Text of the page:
I’ve been doing a lot of spelunking into the nova codebase, digging around and trying to learn some of the under pinnings. Some of these pieces were a bit confusing to me, so I’m stashing them up here for Google to find and share with others in the future.
Before I dive into the gritty details, it’s worth getting a high level overview so that some of this (hopefully) makes sense. OpenStack’s service architecture is made up of services that all talk with each other to get things done. nova-network, nova-scheduler, etc. There’s a lot of underpinning in the nova codebase to make those services relatively easy to write and work together – I was mostly curious about how they passed messages back and forth. As I dove in, the two pieces that stood out as needing to be understood first were the unified service framework in nova and configuration using flags (which it heavily depends upon).
Configuration – using the flags
The configuration for nova services – global or specific to a service – are all done with configuration files that can be over-ridden on the command line, taking advantage of python gflags to make it all work nice. I didn’t know much about the flags system, so I dug around in the python-gflags project. They have the documentation for how to use gFlags in the code itself: http://python-gflags.googlecode.com/svn/trunk/gflags.py.
To summarize it up:
Python modules in the codebase can define and use flags, and there is a general nova flags file that holds the cross-service (common) configuration settings. Nova defaults to looking for it’s configuration in a
nova.conf file in the local directory. Failing that it looks for the
nova.conf file in
/etc/nova/nova.conf. Where it looks for the configuration file can be overridden (typically on the command line) by (
--flagfile) and a location to a config file. The code that makes this happen nova.utils.default_flagfile().
To use the configuration from within code, you typically instantiate the global flags, add any flag definitions (with default values) that you care to add, and then use ’em! Here’s a code snippet example:
from nova import flags # import the nova wrapper around python gflags # .. there's some interesting wrapping for taking in arguments # and passing along extras values to your code # .. and it's where the global flag definitions reside FLAGS = flags.FLAGS # get the global instance # .. this attempts to read the /etc/nova/nova.conf for flags # # You can define an additional flag here if you needed to... flags.DEFINE_string('my_flag', 'default_value', 'human readable description of your flag') # there's also flags.DEFINE_bool, flags.DEFINE_integer and more... # # And then you can use the flags # .. the flags you defined show up as attributes # on that FLAGS object print FLAGS.my_ip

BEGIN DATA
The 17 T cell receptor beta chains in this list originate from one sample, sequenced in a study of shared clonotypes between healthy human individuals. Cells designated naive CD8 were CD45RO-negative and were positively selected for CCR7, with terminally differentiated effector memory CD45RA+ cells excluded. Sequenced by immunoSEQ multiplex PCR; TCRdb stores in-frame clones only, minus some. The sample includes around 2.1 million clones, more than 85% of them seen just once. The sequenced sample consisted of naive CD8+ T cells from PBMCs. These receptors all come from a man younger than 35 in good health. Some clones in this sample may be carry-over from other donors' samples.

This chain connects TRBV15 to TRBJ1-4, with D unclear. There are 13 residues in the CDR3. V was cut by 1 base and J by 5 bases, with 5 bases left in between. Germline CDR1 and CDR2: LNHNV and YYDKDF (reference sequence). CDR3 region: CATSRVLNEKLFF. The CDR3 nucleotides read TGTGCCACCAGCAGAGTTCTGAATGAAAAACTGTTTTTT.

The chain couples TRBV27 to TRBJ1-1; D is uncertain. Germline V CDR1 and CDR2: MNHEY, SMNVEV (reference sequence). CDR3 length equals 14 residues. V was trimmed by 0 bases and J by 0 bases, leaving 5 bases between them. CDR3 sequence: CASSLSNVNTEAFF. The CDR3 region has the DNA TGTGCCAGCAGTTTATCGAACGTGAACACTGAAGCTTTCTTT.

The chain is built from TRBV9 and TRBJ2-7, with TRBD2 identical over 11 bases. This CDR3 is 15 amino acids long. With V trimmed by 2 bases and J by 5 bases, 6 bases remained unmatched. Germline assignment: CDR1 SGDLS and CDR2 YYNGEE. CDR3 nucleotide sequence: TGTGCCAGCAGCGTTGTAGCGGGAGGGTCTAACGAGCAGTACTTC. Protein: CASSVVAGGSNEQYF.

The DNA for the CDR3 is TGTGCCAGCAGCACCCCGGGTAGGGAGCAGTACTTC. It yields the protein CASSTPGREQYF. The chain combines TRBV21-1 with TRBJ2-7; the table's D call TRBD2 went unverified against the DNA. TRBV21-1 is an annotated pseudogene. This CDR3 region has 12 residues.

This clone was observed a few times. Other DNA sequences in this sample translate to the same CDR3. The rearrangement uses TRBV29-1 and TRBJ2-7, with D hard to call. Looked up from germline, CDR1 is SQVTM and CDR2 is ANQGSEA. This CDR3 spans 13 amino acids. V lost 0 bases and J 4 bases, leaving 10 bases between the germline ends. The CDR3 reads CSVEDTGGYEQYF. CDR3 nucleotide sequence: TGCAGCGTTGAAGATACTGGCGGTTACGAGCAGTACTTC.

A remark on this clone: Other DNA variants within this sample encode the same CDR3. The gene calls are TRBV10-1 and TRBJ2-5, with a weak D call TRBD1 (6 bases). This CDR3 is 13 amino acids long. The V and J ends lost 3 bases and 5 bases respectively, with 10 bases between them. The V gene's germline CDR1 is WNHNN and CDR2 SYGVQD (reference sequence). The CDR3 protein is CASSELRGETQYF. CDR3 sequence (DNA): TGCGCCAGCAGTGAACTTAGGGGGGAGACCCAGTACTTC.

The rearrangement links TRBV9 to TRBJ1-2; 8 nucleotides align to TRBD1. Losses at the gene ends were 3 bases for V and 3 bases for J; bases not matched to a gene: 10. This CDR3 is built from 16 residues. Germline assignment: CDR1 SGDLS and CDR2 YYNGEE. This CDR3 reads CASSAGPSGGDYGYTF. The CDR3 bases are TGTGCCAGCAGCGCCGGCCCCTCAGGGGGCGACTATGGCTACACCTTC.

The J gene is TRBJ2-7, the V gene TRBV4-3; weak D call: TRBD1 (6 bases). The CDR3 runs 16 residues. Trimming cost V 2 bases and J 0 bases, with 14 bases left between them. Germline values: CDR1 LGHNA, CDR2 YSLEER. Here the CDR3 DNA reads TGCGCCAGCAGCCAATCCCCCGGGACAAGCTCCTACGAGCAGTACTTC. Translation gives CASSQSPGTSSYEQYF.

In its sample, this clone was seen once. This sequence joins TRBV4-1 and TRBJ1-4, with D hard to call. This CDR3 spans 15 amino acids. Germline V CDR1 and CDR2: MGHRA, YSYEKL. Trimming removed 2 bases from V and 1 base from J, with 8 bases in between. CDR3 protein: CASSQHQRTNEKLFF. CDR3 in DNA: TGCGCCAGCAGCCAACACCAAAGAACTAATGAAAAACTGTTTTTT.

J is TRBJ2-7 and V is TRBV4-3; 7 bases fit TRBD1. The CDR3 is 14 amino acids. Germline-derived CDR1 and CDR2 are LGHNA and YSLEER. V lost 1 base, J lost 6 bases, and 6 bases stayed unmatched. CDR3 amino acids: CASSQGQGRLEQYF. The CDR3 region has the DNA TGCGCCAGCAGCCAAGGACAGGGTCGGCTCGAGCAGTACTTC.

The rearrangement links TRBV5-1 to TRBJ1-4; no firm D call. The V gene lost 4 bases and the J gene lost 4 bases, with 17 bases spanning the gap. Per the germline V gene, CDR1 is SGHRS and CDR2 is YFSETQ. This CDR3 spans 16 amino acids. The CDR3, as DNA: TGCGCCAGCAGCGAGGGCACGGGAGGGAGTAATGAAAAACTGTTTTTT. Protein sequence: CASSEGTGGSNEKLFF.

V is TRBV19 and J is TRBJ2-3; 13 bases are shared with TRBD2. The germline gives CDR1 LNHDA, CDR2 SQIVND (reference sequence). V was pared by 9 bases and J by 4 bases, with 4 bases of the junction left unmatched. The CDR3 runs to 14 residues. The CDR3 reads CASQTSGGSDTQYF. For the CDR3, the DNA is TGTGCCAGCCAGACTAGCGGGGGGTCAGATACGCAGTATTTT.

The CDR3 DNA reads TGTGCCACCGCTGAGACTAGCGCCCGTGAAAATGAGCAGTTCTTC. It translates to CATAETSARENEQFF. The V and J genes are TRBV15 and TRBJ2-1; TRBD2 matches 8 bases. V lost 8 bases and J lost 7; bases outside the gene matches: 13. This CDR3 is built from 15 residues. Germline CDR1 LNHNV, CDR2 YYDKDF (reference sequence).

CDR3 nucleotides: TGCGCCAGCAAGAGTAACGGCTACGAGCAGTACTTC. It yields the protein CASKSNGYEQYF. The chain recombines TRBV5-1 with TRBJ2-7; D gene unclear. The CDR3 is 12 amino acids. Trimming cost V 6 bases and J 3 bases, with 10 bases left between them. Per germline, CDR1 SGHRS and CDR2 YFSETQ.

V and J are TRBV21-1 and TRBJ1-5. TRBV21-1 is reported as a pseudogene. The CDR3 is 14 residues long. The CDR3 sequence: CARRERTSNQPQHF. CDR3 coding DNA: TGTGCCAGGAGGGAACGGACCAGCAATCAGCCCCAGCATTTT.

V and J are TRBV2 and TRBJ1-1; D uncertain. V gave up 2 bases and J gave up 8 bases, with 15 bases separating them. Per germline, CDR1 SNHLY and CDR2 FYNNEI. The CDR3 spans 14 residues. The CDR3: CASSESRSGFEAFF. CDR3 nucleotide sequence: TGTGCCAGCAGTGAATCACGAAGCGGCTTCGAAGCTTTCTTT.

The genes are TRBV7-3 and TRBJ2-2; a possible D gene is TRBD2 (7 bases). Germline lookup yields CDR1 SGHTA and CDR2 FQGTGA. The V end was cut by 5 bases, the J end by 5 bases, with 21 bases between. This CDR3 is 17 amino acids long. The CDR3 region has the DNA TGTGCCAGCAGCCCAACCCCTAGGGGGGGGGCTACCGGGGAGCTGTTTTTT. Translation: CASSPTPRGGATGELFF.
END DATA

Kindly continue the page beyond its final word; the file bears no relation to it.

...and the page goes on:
If you were happening to write a script that took in flags and worked with them for a command-line script, you might do something like:
from nova import flags form nova import utils utils.default_flagfile() flags.FLAGS(sys.argv) GLOBAL_FLAGS = flags.FLAGS # ... and on to the rest of your code
There is some good end-user documentation on how to find the flags. The gist is – if you want to know what flags are there, the easiest way is to hand in the flag “–help” or “–shorthelp” from the command line. That is how the gFlags library is set up to tell you about the flags.
After a little digging down a side passage, I noticed that service.py had some debugging code in it that iterated through all the set flags. You iterate directly on
FLAGS (treating it as an iterable thing) and use
FLAGS.get() to retrieve the set values.
logging.debug(_('Full set of FLAGS:')) for flag in FLAGS: flag_get = FLAGS.get(flag, None) logging.debug('%(flag)s : %(flag_get)s' % locals())
There are two types of services in Nova: system services and web services. The code to use and launch them is basically the same, and Nova has this all bundled into a general service architecture and code base. The reason that configuration is so important is that the nova service framework has a convention of knowing how to run a service based on flags from the framework.
Here’s a bit of example code of a service to illustrate what I’m talking about.